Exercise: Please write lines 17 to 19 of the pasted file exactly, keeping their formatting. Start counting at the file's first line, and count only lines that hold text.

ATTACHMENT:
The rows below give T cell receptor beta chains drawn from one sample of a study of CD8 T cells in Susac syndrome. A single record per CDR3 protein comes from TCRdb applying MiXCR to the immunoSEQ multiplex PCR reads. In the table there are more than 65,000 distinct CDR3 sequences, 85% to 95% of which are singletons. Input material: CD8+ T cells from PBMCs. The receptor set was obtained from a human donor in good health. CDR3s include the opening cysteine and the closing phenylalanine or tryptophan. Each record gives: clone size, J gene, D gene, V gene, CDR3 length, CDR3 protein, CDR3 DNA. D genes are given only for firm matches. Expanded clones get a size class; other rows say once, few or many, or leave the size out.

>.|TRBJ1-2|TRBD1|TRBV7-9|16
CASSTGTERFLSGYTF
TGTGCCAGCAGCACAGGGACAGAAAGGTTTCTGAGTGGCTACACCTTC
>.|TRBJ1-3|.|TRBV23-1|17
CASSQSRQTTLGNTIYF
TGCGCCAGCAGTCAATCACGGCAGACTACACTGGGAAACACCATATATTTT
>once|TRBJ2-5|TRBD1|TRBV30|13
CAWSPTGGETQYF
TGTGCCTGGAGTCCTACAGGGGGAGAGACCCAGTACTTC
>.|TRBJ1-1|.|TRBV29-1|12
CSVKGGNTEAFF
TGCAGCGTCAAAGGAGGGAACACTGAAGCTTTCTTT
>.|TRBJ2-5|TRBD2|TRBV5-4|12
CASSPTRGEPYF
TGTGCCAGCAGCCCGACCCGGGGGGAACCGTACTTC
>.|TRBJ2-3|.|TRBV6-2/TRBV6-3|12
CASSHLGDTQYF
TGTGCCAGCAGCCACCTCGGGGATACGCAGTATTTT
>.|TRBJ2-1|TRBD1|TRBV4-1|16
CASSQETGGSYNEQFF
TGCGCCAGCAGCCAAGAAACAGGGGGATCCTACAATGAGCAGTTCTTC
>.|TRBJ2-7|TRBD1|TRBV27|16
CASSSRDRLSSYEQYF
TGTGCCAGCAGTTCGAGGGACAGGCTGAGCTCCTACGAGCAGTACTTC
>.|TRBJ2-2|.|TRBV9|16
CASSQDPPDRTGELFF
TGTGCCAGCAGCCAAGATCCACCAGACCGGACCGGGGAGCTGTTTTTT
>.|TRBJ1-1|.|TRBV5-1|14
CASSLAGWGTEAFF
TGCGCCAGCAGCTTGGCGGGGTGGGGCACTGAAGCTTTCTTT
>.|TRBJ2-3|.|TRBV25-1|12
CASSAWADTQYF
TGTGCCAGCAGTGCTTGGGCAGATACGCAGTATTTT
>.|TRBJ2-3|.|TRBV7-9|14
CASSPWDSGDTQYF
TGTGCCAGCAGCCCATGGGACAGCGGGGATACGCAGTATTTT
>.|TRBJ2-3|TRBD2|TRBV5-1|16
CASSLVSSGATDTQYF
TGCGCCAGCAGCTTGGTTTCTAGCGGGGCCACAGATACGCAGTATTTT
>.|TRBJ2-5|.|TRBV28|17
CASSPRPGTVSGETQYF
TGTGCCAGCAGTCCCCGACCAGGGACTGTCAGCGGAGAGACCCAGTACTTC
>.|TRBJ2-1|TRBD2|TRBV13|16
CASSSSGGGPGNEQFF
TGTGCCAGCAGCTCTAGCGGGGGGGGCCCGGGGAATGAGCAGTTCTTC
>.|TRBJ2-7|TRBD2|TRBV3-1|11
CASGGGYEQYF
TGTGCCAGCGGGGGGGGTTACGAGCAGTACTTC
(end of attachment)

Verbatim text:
>.|TRBJ2-3|.|TRBV6-2/TRBV6-3|12
CASSHLGDTQYF
TGTGCCAGCAGCCACCTCGGGGATACGCAGTATTTT